Jaydenn Estanista, RHP: The Phillies minor league games are littered with pitchers with big stuff, to the point it’s begun to feel like a defining characteristic of the organization’s amateur identification process. Estanista is an international signing out of Curaçao in 2019. Strikes have long been an issue, but in this look he was around the zone and showed premium stuff. His fastball sat 94-95 mph, touched 96 mph and was up to 20 inches of induced vertical break. He mixed a a high-80s cutter that generated whiffs. It was a good inning of work, but he looked like an unlikely future starting candidate. 


Landen Maroudis, RHP: Toronto’s player development was particularly enamored with Maroudis after the team drafted the projectable righty out of local Tampa high school powerhouse Cavalry Christian. In my single look, the reason for optimism were obvious. Maroudis worked three innings against a talented Low-A Phillies lineup that featured Aidan Miller, Eduardo Tait, Tjjay Walton and Devin Saltiban. Maroudis dominated. He sat 94-95 mph on his fastball showing some ride and run and touching 96 mph at peak. He showed two different breaking balls shapes, a harder sweeper at 84-86 mph and a curveball with similar horizontal break to his slider with late vertical drop. All three of Maroudis’ pitches generated whiffs. He struck out five over three innings of work and consistently overwhelmed the Phillies lineup.

This was one of the better performances on the backfields I’ve seen in the last few seasons for a recent high school draftee. There’s a chance that Maroudis breaks camp with Low-A Dunedin. It’s possible he does a short tour of duty in the Florida Complex League with the date moved up to May for the 2024 season. Maroudis is a young righthander with starter traits, a fairly clean operation and a three-pitch mix that showed the ability to miss bats in this start.

Brandon Barriera, LHP: Barriera, the Blue Jays’ 2022 first-round pick, followed Maroudis in the Low-A game I saw. After dealing with conditioning issues and injuries in his professional debut, Barriera physically looked closer to his high school self. He worked two innings throwing his four-seam fastball and signature slider. In the first, Barriera was mostly 92-93 mph mixing in his slider at 84-86 mph. The slider had hard sweep and he showed fairly good command of the pitch. His fastball, however, cuts and often found the breadbox of hitters. In the second inning, Barriera dropped down to more 90-91 mph. I even caught a few 89 mph on the radar gun. Barriers shows one above-average pitch. He needs to improve his average fastball velocity and desperately needs a third pitch. It’s a work in progress, but I wouldn’t write off Barriera yet.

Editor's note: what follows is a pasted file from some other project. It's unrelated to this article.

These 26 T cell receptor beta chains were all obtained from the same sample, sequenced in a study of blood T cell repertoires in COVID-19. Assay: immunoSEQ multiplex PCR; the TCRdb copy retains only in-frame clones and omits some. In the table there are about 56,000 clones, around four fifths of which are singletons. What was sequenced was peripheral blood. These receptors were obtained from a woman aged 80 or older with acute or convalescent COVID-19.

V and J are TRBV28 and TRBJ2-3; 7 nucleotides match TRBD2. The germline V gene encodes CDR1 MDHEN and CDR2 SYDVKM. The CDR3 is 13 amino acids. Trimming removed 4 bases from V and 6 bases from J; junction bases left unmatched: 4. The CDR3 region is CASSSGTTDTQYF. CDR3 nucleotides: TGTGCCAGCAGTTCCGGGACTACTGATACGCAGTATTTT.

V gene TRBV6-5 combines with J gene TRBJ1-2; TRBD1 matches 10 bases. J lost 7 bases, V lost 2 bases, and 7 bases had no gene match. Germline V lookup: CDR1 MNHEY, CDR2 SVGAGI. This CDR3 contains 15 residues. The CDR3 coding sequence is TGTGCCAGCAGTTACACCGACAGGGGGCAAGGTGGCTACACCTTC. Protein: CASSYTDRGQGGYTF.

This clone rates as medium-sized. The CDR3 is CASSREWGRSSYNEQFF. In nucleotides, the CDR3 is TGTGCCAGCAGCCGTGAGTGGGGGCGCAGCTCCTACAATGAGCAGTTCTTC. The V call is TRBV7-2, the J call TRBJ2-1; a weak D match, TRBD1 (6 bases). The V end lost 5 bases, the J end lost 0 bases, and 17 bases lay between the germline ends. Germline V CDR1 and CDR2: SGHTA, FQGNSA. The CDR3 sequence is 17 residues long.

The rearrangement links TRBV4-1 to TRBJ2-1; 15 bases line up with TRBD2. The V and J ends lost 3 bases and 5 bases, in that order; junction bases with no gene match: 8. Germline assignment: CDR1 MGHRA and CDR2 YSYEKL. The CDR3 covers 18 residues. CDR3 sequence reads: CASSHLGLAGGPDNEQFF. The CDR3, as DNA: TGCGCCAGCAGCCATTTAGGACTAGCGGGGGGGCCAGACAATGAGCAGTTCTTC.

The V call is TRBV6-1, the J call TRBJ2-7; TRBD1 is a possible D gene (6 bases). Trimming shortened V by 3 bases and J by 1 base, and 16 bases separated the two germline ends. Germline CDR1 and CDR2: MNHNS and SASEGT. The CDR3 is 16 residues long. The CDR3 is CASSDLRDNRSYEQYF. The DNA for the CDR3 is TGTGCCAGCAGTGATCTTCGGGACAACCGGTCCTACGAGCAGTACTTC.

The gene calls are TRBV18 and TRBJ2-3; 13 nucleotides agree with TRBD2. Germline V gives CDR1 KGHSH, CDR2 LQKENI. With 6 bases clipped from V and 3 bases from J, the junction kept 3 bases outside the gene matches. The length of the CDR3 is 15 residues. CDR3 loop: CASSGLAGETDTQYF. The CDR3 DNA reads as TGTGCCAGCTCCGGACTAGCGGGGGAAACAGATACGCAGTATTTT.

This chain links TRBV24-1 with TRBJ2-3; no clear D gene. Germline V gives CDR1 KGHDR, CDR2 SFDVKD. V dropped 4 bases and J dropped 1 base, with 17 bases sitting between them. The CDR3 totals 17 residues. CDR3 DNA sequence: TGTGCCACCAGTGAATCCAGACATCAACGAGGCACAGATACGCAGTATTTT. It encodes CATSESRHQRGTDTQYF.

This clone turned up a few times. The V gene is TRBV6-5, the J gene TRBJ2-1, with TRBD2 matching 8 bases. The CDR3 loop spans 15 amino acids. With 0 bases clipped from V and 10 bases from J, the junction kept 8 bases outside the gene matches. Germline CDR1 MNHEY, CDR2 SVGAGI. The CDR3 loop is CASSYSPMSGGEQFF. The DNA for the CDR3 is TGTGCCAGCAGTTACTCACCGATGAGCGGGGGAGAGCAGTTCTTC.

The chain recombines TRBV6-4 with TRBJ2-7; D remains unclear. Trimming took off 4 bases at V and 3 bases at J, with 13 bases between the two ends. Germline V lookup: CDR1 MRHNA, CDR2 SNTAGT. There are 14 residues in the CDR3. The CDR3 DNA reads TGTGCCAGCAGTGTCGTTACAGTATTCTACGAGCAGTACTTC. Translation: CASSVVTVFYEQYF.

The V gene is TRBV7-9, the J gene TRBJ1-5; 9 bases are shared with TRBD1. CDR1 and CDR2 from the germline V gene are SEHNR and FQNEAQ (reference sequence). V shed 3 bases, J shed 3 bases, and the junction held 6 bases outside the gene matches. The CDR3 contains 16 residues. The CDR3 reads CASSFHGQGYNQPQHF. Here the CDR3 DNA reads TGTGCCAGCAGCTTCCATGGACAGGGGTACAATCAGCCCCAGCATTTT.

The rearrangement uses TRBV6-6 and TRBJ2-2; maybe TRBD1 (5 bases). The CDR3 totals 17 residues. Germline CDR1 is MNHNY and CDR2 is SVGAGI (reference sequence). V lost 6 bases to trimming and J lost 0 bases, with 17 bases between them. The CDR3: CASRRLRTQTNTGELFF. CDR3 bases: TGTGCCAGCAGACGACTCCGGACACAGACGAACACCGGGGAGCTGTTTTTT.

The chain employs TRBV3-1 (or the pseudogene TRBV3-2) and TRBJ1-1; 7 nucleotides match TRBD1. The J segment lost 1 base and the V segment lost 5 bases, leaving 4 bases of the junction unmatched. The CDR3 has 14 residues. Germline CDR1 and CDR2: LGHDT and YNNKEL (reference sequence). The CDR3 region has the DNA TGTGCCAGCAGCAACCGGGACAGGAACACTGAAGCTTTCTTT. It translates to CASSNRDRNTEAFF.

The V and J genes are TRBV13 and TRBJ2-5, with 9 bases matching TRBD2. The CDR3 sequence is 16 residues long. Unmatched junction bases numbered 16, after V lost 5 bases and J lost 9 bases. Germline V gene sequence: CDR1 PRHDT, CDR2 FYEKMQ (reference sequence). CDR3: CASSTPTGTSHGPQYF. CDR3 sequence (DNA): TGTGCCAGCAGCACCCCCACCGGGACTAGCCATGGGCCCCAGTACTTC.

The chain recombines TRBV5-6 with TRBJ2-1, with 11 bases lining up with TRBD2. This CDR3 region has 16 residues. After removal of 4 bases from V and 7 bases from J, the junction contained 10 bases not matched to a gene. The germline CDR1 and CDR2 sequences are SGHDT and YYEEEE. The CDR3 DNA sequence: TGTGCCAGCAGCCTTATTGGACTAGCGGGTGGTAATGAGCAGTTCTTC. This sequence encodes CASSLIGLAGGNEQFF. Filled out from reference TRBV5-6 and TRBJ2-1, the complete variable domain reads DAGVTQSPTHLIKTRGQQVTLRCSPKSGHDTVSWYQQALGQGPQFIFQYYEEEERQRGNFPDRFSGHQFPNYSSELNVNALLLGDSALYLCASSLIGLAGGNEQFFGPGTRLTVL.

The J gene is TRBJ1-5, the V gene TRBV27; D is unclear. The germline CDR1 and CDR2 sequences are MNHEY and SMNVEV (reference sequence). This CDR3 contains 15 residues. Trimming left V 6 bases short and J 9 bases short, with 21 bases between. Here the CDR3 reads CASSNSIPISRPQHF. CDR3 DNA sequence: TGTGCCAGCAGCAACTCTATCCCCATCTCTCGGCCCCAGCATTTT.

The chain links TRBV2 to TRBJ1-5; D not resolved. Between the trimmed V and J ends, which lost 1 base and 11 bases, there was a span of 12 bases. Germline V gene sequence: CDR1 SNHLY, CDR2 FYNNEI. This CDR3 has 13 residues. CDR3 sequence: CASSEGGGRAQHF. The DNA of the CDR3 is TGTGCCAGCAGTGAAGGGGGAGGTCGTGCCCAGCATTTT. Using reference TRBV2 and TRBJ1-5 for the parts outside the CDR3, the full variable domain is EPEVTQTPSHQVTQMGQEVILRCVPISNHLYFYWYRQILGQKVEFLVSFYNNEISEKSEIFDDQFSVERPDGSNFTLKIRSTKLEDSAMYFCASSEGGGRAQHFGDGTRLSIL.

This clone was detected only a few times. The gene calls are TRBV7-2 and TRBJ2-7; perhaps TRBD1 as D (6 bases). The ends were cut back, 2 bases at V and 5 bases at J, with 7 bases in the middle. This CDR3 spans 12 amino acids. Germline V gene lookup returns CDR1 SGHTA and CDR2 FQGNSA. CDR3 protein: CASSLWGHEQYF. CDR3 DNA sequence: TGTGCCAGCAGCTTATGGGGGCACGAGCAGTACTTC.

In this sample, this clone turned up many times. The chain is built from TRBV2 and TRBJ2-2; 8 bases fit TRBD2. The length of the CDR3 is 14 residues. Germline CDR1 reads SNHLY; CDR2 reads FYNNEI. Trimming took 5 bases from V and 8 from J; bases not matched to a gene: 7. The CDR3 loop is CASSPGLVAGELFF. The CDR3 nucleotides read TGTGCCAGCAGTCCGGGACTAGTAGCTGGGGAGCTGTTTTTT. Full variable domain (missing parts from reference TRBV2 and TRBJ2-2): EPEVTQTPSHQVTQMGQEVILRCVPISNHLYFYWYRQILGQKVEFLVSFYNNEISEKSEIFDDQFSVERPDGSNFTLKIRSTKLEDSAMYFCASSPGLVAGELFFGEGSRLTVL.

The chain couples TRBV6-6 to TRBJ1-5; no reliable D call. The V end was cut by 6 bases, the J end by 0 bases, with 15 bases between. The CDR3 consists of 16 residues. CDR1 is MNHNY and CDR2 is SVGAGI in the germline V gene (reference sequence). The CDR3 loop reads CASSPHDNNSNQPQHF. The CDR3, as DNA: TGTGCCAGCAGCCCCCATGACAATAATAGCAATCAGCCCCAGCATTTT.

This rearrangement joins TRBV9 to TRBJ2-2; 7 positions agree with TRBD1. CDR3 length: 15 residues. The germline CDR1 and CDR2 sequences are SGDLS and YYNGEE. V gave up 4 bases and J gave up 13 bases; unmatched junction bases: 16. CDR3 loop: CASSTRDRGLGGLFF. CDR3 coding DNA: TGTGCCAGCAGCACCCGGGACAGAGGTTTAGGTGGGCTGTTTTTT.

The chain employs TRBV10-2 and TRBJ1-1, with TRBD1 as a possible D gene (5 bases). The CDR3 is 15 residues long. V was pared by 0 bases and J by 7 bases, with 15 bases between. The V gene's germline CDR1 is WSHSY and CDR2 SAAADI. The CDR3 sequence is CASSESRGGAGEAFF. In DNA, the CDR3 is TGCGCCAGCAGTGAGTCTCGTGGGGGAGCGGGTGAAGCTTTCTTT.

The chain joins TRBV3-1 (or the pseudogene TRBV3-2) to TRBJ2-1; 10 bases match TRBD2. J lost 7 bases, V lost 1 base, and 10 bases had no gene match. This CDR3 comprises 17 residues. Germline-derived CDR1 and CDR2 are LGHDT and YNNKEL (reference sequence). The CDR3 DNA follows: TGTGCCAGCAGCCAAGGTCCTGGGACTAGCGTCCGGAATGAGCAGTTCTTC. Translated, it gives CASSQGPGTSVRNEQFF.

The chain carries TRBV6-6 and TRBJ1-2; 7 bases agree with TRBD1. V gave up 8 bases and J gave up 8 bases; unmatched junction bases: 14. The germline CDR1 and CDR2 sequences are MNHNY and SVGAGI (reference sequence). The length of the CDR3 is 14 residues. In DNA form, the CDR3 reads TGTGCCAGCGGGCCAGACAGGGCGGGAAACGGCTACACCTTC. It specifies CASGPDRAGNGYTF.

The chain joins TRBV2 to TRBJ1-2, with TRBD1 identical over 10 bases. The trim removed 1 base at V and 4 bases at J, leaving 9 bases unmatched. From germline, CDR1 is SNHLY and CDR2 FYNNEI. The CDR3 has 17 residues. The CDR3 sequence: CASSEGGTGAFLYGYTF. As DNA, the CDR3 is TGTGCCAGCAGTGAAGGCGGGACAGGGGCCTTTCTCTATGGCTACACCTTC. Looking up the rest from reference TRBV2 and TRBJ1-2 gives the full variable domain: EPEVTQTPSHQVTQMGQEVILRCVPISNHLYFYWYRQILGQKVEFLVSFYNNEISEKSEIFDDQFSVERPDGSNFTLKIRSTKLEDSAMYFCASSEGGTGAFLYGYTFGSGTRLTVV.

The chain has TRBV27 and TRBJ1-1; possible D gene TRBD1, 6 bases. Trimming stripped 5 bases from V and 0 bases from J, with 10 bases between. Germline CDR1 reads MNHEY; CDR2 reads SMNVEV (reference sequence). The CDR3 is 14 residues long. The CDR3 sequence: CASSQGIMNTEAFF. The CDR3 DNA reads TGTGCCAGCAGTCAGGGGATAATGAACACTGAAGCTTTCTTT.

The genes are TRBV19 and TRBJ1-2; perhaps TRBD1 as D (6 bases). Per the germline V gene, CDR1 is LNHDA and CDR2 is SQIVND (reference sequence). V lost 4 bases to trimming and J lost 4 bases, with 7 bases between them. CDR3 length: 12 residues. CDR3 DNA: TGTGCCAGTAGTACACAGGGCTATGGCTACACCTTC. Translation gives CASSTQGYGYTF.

Carson Pierce, RHP: A 2023 undrafted free agent, Pierce was a relative unknown to me when he started the High-A game on Sunday. Pierce mixed three pitches: a fastball at 92-93 mph, a slider in the low 80s and a changeup. Pierce’s changeup was arguably the most interesting individual pitch I saw on the backfields this spring.

It’s a screwball-like changeup, not dissimilar from Devin Williams “airbender.” Pierce spins the pitch at 2400-2500 rpms creating drop (one inch of induced vertical break) and 22 inches of horizontal break on average. With a lower three-quarters arm slot, the pitch comes out of the hand at a horizontal angle making it look like a breaking ball out of the hand before it downshifts and runs hard to the armside. The pitch consistently followed opposing batters and led to plenty of ugly swings. If Pierce can build on his current fastball velocity he has a chance to develop into an effective relief option in time. 


Junior Caminero, 3B: Caminero was clearly the best player I saw on the backfields this spring. The Rays’ super prospect started the Triple-A game last Thursday and showed his impressive hitting ability, spitting on chase pitches, working deep into counts and pouncing on mistakes. After walking in his first at-bat, Caminero hit a 114 mph triple, opening up his stride as he came around second and legging out the triple. He looked like a major leaguer rehabbing in a minor league spring training game. It wouldn’t surprise me if his early-season minor league time is limited to a few weeks to a month. His barrel is as loud as a shotgun when he makes contact. The cliche is the ball sounds different off the bat. Caminero is one of those guys.

Keyshawn Askew, LHP: I haven’t seen Askew in person since he was a freshman at Clemson. Askew always had deceptive traits and a whippy arm, but his command was often a question. His stuff looked good in this appearance, mixing a two-seam fastball and slider from his sidearm lefthanded slot, flashing a changeup. Askew pitched well in the Triple-A game and looks like he could be interesting piece out of the Rays bullpen in the next handful of years. 

Alfredo Zarraga, RHP: Acquired from the Cubs in a 2022 offseason trade that sent Miles Mastrobuoni the other way, Zarraga has the look of an effective relief option in the coming years. He’s undersized, but showed a tricky two-pitch combination. He mixed a four-seam fastball at 93-95 mph with ride and run and a low-to-mid-80s slider. He had particularly good success against lefthanded hitters driving whiffs against his fastball at a high rate.